Comprehensive Treatment Program Benefits Chronic Migraine Patients

Research presented at the International Headache Congress in June supports the idea that an interdisciplinary outpatient treatment program improves the functioning and quality of life of Chronic Migraine patients. The components of the program included physical therapy, occupational therapy and cognitive behavioral therapy.

Despite the reality that no preventive treatments have helped improve the frequency or intensity of my Migraine attacks, the opportunity to participate in a program like the one studied here made a huge change for the better in my life. So you can imagine I was thrilled to see someone offering this to patients in similar situations and studying the effectiveness.

Patients included in this study were Chronic Migraineurs who had been admitted to the hospital to receive IV treatment for Medication Overuse Headache. They had been evaluated by a physical therapist and psychologist to determine if they were good candidates for a 12 day comprehensive outpatient treatment program.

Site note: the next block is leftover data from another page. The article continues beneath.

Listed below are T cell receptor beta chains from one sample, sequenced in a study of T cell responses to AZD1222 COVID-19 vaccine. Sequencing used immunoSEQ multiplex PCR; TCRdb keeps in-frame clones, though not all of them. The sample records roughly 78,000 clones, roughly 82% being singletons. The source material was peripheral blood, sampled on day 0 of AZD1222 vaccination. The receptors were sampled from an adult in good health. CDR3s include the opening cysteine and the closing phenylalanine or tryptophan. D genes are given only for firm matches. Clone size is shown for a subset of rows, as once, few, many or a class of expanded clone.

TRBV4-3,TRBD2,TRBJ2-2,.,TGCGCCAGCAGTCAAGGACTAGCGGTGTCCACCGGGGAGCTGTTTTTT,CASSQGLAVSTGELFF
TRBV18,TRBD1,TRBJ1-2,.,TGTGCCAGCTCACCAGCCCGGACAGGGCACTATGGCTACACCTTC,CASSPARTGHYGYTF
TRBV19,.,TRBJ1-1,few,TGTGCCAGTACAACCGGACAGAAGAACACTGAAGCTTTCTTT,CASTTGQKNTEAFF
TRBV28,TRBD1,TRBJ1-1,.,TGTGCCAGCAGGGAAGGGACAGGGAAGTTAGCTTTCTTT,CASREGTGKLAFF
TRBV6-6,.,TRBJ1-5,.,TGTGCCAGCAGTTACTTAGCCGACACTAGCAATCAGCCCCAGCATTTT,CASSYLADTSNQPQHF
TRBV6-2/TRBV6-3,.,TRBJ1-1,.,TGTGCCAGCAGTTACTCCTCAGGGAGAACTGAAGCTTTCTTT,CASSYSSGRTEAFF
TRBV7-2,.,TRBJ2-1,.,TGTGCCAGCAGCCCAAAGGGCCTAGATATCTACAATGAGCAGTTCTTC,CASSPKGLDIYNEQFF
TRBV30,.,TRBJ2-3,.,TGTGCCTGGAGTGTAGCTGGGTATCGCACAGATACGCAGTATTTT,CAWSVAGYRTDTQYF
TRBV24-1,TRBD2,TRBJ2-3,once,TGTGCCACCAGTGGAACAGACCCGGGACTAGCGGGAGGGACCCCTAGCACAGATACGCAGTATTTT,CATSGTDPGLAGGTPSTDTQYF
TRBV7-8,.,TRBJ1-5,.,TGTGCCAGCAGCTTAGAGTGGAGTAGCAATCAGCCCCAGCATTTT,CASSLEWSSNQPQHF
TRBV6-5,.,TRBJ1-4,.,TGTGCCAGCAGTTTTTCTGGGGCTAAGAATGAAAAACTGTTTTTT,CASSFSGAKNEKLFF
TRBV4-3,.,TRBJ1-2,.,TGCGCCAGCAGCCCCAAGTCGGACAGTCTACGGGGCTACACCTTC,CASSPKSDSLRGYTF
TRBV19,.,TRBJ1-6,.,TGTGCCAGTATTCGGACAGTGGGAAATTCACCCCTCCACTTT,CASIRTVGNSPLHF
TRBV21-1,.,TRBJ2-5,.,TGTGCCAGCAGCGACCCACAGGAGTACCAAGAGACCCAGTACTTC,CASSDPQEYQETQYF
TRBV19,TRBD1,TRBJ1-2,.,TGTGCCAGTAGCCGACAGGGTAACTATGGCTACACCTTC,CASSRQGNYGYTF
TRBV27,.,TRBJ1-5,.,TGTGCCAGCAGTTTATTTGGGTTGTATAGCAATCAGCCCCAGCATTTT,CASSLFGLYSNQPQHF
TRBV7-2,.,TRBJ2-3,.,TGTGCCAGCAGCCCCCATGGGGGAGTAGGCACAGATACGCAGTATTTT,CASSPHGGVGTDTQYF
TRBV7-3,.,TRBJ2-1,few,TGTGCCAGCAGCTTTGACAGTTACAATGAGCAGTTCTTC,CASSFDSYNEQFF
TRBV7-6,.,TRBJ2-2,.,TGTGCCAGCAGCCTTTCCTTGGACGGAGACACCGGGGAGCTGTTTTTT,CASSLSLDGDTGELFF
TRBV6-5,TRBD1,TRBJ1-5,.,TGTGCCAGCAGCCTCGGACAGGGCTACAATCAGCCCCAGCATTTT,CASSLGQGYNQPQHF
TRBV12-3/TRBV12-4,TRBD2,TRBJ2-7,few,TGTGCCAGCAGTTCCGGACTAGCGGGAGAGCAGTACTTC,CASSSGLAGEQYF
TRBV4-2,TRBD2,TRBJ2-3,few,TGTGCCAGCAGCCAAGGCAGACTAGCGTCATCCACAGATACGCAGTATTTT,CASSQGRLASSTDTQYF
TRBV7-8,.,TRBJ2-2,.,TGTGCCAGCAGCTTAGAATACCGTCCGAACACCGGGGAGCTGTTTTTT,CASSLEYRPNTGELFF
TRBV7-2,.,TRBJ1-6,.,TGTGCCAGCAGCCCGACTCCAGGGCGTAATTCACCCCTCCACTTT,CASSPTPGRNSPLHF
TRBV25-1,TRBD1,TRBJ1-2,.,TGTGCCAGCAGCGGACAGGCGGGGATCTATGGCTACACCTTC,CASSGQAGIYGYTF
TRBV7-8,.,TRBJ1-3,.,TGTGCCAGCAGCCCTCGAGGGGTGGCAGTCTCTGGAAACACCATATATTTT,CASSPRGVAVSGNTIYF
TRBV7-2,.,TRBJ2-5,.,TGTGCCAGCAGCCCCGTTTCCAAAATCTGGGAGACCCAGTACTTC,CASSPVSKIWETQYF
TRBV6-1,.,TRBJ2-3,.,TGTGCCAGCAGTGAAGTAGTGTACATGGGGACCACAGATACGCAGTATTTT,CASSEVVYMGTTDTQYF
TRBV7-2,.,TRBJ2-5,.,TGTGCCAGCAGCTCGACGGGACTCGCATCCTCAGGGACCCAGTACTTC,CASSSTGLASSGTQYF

The researchers wanted to determine if providing Chronic Migraine patients with access to this kind of program helped improve patient quality of life even in the absence of aggressive medical management of their Migraine Disease.

Even given the relatively brief length of the program these patients participated in, when compared to their scores before the program after participating the Chronic Migraine patients spent less time resting, reported less pain and perception of greater pain control, less depression and anxiety, and better perception of their physical and mental health.

While I did not personally experience less pain or depression as a result of the six week program I attended, I sum up the difference as an improvement in the way I relate to my situation. And there is nothing better for the really hard days than having a bunch of skills to turn to so you can better cope with extreme pain, relentless vomiting, profound depression, and all the other challenging symptoms we deal with. I hope we’ll see many more efforts to provide Chronic Migraine patients with the opportunity to expand their access to treatment options.1

This article represents the opinions, thoughts, and experiences of the author; none of this content has been paid for by any advertiser. The Migraine.com team does not recommend or endorse any products or treatments discussed herein. Learn more about how we maintain editorial integrity here.
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